With that in mind, having Shahidi in the lead and collaborating in creating her character certainly helps Barris’s goal. Since Black-ish premiered in 2014, Shahidi has stood out both on the show and in her offscreen life, becoming an activist and a sort of public teen representative on a variety of issues. “That voice that she gives to youth culture and the people who don’t have a voice, I think that probably comes before the show [for her], before school,” Barris said. “I think that’s something that she thinks is really important. And that comes out sometimes in the show.”
A generation is, of course, a big thing — one that could never be summed up in one TV series. But the black American experience is a vast thing, too; that didn’t stop Black-ish from taking it on piece by piece. They did so by acknowledging the sheer diversity of those experiences and offering up an array of perspectives that mirror how people are hashing them out in the larger world.
In the first season of Grown-ish, the show takes on a slew of topics using much the same format. Among the subjects on the table in Season 1 are campus drug use, the intensely subjective definition of the phrase “hook up,” and a debate about safe spaces centered around the status of an all-black dorm. There’s also an episode discussing “black women and their position in society,” according to Barris, inspired by data that shows that black women and Asian men are the demographics most often seen as undesirable on dating apps. That one sparked the biggest debate internally — "the one that almost broke the writers room," Barris said. "It was really this emotional whirlwind that we had in the room talking about it."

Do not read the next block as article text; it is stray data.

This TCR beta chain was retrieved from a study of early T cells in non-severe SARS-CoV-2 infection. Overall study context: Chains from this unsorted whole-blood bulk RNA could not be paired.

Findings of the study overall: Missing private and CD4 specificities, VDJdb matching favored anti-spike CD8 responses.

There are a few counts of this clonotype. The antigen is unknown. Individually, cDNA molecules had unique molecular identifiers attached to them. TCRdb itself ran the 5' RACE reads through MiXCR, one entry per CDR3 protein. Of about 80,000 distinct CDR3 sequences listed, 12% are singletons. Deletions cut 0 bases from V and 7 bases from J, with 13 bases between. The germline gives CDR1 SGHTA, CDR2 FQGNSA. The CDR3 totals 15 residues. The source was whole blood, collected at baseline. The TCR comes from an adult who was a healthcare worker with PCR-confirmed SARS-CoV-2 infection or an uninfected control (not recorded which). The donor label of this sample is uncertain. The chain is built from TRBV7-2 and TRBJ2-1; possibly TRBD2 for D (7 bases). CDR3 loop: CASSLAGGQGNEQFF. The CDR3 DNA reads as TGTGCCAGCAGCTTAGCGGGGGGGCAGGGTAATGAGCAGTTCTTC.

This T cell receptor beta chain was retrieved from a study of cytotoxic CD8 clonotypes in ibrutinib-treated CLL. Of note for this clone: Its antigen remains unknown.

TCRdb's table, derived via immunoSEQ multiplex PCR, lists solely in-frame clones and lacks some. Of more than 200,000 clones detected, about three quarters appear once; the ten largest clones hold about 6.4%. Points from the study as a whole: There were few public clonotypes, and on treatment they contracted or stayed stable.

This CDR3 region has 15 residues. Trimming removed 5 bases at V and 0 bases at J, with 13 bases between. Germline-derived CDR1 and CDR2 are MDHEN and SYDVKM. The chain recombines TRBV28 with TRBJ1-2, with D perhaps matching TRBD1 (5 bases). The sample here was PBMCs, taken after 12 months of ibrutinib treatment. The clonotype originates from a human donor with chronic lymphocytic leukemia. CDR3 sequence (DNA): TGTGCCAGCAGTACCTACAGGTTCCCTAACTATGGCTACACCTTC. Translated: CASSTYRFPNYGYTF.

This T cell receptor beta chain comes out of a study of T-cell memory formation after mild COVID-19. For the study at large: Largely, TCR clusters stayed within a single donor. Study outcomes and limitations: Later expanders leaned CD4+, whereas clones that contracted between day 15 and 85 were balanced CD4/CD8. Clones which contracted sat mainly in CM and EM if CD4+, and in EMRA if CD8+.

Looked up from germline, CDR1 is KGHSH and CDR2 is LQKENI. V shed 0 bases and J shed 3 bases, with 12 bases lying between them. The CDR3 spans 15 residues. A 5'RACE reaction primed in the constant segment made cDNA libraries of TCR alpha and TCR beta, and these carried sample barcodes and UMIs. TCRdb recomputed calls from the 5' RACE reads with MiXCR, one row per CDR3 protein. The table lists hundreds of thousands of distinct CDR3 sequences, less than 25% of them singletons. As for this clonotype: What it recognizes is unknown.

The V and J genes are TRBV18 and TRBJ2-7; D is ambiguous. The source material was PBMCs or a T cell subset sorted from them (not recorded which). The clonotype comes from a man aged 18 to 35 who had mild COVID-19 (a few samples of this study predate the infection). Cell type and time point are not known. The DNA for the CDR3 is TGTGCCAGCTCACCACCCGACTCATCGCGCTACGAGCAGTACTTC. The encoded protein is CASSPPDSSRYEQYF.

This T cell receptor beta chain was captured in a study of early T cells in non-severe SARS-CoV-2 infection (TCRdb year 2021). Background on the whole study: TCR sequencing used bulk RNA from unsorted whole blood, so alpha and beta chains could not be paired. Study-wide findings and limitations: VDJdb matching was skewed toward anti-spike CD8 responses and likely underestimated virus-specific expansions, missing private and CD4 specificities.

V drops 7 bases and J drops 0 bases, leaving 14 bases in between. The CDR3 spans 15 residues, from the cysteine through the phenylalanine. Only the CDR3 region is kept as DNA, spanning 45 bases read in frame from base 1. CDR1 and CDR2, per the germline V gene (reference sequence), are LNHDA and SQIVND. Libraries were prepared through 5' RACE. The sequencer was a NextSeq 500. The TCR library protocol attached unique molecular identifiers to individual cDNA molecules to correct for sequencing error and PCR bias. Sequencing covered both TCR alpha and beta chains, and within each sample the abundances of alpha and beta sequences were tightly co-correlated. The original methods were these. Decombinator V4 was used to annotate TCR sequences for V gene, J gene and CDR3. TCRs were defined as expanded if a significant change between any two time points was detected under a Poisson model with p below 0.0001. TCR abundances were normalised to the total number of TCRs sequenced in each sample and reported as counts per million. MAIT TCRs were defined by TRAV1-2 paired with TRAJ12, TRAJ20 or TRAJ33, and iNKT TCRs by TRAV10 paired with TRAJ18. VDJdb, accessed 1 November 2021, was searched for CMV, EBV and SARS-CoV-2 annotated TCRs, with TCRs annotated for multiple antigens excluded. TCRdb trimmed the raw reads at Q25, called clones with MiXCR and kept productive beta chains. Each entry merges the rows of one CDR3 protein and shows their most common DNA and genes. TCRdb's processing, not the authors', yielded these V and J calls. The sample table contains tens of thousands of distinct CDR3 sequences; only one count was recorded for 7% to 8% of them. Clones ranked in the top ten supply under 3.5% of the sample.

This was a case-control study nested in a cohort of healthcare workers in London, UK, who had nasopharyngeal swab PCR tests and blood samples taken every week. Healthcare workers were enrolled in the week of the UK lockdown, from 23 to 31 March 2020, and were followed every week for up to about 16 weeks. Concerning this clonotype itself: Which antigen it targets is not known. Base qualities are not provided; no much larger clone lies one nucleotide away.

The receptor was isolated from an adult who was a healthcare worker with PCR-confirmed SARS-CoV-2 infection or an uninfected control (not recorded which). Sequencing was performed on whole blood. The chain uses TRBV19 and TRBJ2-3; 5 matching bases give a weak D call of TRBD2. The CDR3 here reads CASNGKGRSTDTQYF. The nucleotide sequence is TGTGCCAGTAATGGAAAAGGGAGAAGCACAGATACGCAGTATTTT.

The cultural status of black women is a conversation that absolutely could have happened on Black-ish. As Chloe Bailey — who plays one half of a track star duo on Grown-ish with younger sister Halle Bailey — told BuzzFeed News, Black-ish is “not afraid to talk about any and everything.” But it’s also a conversation that promises to pack an even bigger wallop on a series actually centered on a black woman. “I want to be part of something that moves culture and really hits the nail on the head,” said Trevor Jackson, who plays young activist and Zoey’s sometime love interest Aaron, on Grown-ish.
Grown-ish already feels strikingly confident in its first few episodes, anchored by an exciting ensemble and a main character who thrives in the spotlight. “They come together to make this amazing alchemy of people that I don’t think we’ve seen in a really, really long time,” Barris said of the ensemble, citing examples like St. Elmo’s Fire, Friends, and St. Elsewhere as a reminder of the goal. There’s also a healthy helping of A Different World.
Zoey may still be figuring out who she is, but Grown-ish already seems steady in what it wants to be. It’s “a little bit looser and gets a little bit wilder” than Black-ish, according to Barris, and that’s evident from the season’s first three episodes. It’s more serialized, more romantic, more character-driven. It’s what Zoey is: fresh, and young, and stylish. And it’s all hers.